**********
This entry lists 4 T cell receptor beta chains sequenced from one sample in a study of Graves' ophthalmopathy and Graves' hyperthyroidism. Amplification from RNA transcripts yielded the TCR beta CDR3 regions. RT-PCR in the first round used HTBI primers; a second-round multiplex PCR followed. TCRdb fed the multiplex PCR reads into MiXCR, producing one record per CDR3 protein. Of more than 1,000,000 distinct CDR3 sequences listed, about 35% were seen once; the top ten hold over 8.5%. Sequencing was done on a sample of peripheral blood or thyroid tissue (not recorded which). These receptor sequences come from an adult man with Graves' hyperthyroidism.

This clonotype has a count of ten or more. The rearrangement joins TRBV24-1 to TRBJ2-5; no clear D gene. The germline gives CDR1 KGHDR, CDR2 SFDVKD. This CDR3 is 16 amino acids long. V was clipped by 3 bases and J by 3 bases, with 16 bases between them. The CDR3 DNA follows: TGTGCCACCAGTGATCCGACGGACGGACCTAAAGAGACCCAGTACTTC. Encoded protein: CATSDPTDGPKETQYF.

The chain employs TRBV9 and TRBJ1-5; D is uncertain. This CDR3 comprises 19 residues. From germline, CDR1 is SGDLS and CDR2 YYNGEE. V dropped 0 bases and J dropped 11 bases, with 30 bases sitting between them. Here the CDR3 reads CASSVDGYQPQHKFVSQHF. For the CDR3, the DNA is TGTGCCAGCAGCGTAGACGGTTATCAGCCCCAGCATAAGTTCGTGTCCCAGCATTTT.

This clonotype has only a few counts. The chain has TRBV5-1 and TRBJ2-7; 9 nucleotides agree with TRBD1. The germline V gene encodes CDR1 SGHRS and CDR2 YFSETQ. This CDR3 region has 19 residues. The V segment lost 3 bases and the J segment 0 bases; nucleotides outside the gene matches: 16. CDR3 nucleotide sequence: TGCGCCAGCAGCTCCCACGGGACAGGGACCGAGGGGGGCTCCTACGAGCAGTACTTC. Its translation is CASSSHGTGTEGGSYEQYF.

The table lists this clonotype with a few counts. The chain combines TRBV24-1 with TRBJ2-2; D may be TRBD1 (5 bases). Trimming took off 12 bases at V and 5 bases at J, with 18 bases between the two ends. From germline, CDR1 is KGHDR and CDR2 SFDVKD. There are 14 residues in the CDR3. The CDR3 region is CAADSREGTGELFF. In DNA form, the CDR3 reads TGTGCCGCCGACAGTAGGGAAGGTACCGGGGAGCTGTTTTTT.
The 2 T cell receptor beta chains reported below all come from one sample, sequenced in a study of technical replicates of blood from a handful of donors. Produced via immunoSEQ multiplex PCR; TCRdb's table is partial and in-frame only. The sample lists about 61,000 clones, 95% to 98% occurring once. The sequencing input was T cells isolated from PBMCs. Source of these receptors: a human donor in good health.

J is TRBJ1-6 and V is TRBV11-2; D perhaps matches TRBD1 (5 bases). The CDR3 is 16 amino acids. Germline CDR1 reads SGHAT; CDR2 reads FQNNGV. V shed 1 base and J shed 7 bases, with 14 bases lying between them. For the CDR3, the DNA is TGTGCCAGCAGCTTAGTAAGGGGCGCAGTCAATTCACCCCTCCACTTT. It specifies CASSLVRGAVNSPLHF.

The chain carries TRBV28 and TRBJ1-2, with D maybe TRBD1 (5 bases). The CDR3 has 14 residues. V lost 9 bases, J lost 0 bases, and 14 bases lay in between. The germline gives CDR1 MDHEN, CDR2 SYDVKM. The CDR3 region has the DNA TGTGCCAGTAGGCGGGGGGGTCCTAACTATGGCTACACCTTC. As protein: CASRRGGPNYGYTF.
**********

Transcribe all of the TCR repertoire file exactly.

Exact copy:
This entry lists 4 T cell receptor beta chains sequenced from one sample in a study of Graves' ophthalmopathy and Graves' hyperthyroidism. Amplification from RNA transcripts yielded the TCR beta CDR3 regions. RT-PCR in the first round used HTBI primers; a second-round multiplex PCR followed. TCRdb fed the multiplex PCR reads into MiXCR, producing one record per CDR3 protein. Of more than 1,000,000 distinct CDR3 sequences listed, about 35% were seen once; the top ten hold over 8.5%. Sequencing was done on a sample of peripheral blood or thyroid tissue (not recorded which). These receptor sequences come from an adult man with Graves' hyperthyroidism.

This clonotype has a count of ten or more. The rearrangement joins TRBV24-1 to TRBJ2-5; no clear D gene. The germline gives CDR1 KGHDR, CDR2 SFDVKD. This CDR3 is 16 amino acids long. V was clipped by 3 bases and J by 3 bases, with 16 bases between them. The CDR3 DNA follows: TGTGCCACCAGTGATCCGACGGACGGACCTAAAGAGACCCAGTACTTC. Encoded protein: CATSDPTDGPKETQYF.

The chain employs TRBV9 and TRBJ1-5; D is uncertain. This CDR3 comprises 19 residues. From germline, CDR1 is SGDLS and CDR2 YYNGEE. V dropped 0 bases and J dropped 11 bases, with 30 bases sitting between them. Here the CDR3 reads CASSVDGYQPQHKFVSQHF. For the CDR3, the DNA is TGTGCCAGCAGCGTAGACGGTTATCAGCCCCAGCATAAGTTCGTGTCCCAGCATTTT.

This clonotype has only a few counts. The chain has TRBV5-1 and TRBJ2-7; 9 nucleotides agree with TRBD1. The germline V gene encodes CDR1 SGHRS and CDR2 YFSETQ. This CDR3 region has 19 residues. The V segment lost 3 bases and the J segment 0 bases; nucleotides outside the gene matches: 16. CDR3 nucleotide sequence: TGCGCCAGCAGCTCCCACGGGACAGGGACCGAGGGGGGCTCCTACGAGCAGTACTTC. Its translation is CASSSHGTGTEGGSYEQYF.

The table lists this clonotype with a few counts. The chain combines TRBV24-1 with TRBJ2-2; D may be TRBD1 (5 bases). Trimming took off 12 bases at V and 5 bases at J, with 18 bases between the two ends. From germline, CDR1 is KGHDR and CDR2 SFDVKD. There are 14 residues in the CDR3. The CDR3 region is CAADSREGTGELFF. In DNA form, the CDR3 reads TGTGCCGCCGACAGTAGGGAAGGTACCGGGGAGCTGTTTTTT.
The 2 T cell receptor beta chains reported below all come from one sample, sequenced in a study of technical replicates of blood from a handful of donors. Produced via immunoSEQ multiplex PCR; TCRdb's table is partial and in-frame only. The sample lists about 61,000 clones, 95% to 98% occurring once. The sequencing input was T cells isolated from PBMCs. Source of these receptors: a human donor in good health.

J is TRBJ1-6 and V is TRBV11-2; D perhaps matches TRBD1 (5 bases). The CDR3 is 16 amino acids. Germline CDR1 reads SGHAT; CDR2 reads FQNNGV. V shed 1 base and J shed 7 bases, with 14 bases lying between them. For the CDR3, the DNA is TGTGCCAGCAGCTTAGTAAGGGGCGCAGTCAATTCACCCCTCCACTTT. It specifies CASSLVRGAVNSPLHF.

The chain carries TRBV28 and TRBJ1-2, with D maybe TRBD1 (5 bases). The CDR3 has 14 residues. V lost 9 bases, J lost 0 bases, and 14 bases lay in between. The germline gives CDR1 MDHEN, CDR2 SYDVKM. The CDR3 region has the DNA TGTGCCAGTAGGCGGGGGGGTCCTAACTATGGCTACACCTTC. As protein: CASRRGGPNYGYTF.